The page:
The must-watch games of the 2018 college football season
Ah, August: that glorious time of year when every FBS 1-A team has an unblemished record and the highest of hopes for the season ahead. By the time the calendar flips a few days into September, all too many of those hopes will have been dashed — but here’s a week-by-week look at the games that should make for great TV, regardless of what happens early in the season.
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Washington vs. Auburn: No first-week “cupcake” matchup for the Huskies or the Tigers. I hate to say a Week 1 game could have playoff implications, but this Week 1 game could have playoff implications. Two experienced, well-rounded defenses and a pair of buzz-worthy quarterbacks facing off at a neutral site easily make this the game of the week.
Michigan at Notre Dame: Another early contest between teams that hope to be in the end-of-season playoff discussion. Both of these squads have some question marks entering the season, not the least of which is: How hot are Jim Harbaugh's and Brian Kelly’s respective seats? Week 1 may not provide all the answers, but it’s a starting point. And for what it’s worth, ESPN’s "College GameDay" has chosen South Bend as the site of its opening-week broadcast.
Tennessee vs. West Virginia: The Jeremy Pruitt era for the Volunteers begins with a tough test against a Mountaineers squad that looks like the real deal. A win for Tennessee would go a long way when it comes to erasing the bitter taste of a nightmarish offseason. Even if the game doesn’t end up being competitive as Vols fans hope, it’ll be a great first look at a West Virginia team that has all the pieces in place to make a deep run.
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Clemson at Texas A&M: Of the many high-profile coaching changes this season, Jimbo Fisher to the Aggies has got to be one of the most compelling. Will he have fully installed the much-needed improvements to A&M’s offense in time for a Week 2 contest with one of the nation’s best defenses? Not likely, but either way, this is a great early non-conference matchup.
USC at Stanford: Over the last several seasons, the Trojans and the Cardinal have developed one of the best secondary rivalries in the Pac-12. This edition is a rematch of the 2017 Pac-12 Championship Game, which really could have gone either way. With both teams expected to be solid this season, this Week 2 contest will give us a hint at how things could play out at the top of the conference.
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LSU at Auburn: This early-season SEC West showdown could teach us a lot about the Ed Orgeron Tigers. Will his promotion of Steve Ensminger to offensive coordinator pay off quickly? Does LSU have what it takes to be a real factor in the SEC this season? Add in the fact that last year, LSU handed Auburn its only regular-season conference loss of the year, and you have a can’t-miss matchup.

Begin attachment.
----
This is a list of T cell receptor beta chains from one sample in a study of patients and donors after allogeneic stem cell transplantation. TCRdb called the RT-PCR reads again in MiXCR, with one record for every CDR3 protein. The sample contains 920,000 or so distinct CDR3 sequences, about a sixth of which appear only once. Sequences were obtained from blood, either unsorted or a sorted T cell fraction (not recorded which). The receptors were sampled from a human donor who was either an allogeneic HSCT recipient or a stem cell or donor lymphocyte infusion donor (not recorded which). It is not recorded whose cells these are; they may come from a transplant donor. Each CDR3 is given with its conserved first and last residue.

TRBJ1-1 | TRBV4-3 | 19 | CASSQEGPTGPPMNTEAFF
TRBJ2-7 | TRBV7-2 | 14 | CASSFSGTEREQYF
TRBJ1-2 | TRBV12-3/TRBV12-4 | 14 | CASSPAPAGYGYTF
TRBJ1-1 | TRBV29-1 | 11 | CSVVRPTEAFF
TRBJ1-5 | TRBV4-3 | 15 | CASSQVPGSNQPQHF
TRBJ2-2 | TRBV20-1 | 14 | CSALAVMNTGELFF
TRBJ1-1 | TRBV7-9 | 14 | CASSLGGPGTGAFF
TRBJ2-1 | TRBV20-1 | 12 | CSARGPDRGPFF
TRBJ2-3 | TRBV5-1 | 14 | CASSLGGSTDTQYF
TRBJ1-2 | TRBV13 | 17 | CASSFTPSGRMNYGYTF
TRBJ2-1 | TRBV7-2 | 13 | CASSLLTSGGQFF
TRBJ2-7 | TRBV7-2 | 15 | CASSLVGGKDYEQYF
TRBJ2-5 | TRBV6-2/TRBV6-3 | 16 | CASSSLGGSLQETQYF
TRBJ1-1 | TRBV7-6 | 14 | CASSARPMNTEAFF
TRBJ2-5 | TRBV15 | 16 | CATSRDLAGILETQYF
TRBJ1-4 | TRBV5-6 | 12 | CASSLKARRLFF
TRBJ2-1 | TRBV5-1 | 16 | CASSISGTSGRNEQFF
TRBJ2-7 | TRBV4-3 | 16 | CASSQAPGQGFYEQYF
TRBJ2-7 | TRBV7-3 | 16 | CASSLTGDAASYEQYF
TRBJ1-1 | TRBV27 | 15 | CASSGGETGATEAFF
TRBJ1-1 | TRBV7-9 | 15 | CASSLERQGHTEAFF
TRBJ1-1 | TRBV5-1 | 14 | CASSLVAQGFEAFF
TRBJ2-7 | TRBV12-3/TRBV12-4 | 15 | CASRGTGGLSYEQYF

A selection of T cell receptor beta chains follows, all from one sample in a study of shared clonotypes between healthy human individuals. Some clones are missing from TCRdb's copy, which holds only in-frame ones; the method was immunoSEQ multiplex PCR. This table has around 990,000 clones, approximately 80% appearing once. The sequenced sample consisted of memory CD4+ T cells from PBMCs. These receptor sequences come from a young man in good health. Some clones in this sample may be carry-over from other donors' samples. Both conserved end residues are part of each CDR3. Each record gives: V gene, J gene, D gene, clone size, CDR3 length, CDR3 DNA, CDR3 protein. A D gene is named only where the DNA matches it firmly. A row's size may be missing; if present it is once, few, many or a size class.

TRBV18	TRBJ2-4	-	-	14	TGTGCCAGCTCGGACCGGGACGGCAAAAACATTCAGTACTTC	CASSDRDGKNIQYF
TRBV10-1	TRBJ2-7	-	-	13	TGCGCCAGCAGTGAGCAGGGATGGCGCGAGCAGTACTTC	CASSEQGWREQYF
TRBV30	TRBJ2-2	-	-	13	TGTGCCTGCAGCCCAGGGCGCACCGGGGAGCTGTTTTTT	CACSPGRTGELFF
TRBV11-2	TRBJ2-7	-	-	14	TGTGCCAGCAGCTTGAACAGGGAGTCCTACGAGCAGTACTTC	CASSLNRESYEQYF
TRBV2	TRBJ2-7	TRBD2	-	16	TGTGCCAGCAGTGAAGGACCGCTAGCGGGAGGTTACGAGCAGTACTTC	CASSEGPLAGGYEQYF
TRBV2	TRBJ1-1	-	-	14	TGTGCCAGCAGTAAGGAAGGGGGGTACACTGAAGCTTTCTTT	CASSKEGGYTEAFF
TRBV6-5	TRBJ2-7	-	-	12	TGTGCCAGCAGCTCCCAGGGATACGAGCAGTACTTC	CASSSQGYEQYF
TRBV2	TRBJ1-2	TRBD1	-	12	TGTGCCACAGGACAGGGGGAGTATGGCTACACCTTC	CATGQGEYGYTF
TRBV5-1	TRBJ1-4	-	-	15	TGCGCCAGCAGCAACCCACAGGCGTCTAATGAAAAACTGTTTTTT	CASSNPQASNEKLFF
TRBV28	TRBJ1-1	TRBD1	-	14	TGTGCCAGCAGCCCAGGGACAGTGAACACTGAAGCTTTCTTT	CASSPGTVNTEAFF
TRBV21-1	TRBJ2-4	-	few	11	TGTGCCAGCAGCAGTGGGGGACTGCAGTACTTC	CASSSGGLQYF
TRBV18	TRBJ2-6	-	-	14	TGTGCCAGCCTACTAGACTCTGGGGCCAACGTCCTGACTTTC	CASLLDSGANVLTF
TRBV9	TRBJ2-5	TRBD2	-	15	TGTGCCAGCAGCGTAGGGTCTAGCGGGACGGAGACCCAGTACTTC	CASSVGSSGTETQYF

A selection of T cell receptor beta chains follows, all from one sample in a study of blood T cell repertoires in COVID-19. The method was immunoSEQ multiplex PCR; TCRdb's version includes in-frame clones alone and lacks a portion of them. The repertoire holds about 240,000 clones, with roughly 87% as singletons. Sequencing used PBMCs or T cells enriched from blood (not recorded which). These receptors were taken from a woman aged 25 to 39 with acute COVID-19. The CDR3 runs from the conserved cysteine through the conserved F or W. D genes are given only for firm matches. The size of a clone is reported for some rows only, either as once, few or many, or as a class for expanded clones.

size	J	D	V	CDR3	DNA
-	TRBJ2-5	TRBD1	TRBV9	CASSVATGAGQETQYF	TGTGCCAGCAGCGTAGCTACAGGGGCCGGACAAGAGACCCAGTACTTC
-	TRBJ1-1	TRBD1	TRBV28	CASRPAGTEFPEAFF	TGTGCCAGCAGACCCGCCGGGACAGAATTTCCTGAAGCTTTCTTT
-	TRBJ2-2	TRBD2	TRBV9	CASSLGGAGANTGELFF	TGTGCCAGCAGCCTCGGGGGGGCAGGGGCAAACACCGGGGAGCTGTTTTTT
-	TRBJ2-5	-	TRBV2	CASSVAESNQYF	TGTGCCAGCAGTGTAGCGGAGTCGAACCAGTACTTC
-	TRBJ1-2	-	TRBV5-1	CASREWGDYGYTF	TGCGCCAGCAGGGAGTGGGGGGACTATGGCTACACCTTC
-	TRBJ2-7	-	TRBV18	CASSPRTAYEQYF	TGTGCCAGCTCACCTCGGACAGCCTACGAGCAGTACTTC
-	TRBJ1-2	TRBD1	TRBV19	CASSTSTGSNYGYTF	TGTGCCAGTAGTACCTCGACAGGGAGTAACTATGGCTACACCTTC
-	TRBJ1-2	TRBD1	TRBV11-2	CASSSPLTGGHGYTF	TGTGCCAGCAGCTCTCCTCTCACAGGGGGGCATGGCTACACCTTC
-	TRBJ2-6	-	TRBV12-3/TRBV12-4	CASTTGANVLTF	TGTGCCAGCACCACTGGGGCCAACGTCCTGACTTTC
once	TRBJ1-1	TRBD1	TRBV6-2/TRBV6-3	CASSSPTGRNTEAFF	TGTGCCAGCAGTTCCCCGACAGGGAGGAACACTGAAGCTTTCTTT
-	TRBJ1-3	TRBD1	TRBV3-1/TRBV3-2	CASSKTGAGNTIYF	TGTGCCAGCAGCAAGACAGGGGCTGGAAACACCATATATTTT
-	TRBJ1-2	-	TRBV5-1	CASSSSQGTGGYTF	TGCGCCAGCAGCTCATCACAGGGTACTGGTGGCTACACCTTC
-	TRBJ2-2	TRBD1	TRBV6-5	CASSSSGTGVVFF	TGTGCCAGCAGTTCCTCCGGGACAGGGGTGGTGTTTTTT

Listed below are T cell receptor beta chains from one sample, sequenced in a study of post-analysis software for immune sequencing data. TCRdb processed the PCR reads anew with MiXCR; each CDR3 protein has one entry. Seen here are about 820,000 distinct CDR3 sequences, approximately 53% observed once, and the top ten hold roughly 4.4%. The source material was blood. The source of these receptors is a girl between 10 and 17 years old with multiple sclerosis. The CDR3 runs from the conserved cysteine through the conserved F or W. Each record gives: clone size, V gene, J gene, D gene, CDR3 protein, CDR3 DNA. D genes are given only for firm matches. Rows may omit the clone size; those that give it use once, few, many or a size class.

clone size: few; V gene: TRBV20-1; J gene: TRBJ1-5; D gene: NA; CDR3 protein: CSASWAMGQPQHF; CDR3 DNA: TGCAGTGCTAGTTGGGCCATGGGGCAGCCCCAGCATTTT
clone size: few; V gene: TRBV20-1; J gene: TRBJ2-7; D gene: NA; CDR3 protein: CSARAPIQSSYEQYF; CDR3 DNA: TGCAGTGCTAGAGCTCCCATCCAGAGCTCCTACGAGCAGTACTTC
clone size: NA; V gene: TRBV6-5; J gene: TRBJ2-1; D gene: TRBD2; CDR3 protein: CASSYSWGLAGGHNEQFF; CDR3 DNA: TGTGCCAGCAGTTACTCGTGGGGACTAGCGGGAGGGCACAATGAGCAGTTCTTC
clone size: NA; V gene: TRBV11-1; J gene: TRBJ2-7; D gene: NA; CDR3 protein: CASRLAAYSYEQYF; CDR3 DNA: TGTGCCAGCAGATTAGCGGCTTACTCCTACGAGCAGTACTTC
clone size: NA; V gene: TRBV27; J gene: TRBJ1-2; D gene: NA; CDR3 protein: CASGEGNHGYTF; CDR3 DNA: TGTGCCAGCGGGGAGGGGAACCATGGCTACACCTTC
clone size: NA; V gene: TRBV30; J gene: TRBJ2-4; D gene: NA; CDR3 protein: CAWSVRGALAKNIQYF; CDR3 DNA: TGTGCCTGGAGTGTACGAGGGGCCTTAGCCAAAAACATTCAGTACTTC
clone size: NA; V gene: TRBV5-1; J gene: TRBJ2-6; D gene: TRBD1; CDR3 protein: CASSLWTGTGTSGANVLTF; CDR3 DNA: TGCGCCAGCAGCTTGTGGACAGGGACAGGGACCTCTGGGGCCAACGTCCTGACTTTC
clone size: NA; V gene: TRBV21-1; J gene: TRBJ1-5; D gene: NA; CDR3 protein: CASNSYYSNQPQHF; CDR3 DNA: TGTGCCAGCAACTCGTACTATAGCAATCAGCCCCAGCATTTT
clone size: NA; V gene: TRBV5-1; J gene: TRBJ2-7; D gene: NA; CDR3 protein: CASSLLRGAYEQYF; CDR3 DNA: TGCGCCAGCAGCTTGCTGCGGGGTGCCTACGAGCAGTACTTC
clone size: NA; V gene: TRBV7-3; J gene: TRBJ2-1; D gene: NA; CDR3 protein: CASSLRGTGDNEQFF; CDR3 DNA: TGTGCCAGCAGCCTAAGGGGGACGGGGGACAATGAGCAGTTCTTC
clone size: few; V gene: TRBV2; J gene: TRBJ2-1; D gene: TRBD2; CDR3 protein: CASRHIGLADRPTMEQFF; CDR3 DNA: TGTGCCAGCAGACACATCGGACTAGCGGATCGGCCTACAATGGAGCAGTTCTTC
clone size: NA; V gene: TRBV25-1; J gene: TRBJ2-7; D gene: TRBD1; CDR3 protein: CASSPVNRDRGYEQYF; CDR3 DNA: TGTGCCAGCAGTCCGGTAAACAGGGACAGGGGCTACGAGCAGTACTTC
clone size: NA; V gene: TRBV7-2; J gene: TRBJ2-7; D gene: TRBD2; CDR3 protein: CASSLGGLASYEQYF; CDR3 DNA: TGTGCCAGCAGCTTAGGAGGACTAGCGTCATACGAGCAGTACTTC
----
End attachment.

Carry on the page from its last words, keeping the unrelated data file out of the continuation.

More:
Ohio State at TCU: Both teams will start the season off in the national picture, so this game was always going to be a good one, what with the Horned Frogs’ defensive prowess and the intrigue of the Buckeyes’ post-J.T. Barrett offense. Now, with the questions surrounding Urban Meyer’s availability, every Ohio State game takes on a new level of fascination.
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Georgia at Missouri: The national title runner-up against a team with a real shot to play spoiler in the SEC? Yes, please. The Tigers finished 2017 with an impressive winning streak to end the regular season, and they’ve got one of the top QBs in the conference (if not the nation) returning in Drew Lock. The Bulldogs will be the favorites, but the pundits-that-be have already circled this one as an upset alert.
TCU at Texas: Yep, it’s back-to-back big games for the Horned Frogs, and Texas will be coming off a tough non-conference foe of its own in USC. Despite plenty of concerns on both sides of the ball, there’s some thought that the Longhorns could make a return to national prominence in Tom Herman’s second year — if that’s to be true, this first conference game of the season is crucial.
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North Carolina at Miami: Doesn’t it feel like forever since the Hurricanes have truly been relevant? This could be the year. Miami won 10 games last season for the first time since 2003 and by all accounts will have a better defensive (if not offensive) unit this year. The Tar Heels, on the other hand, are still figuring out their post-Mitch Trubisky identity. Should make for a compelling conference clash.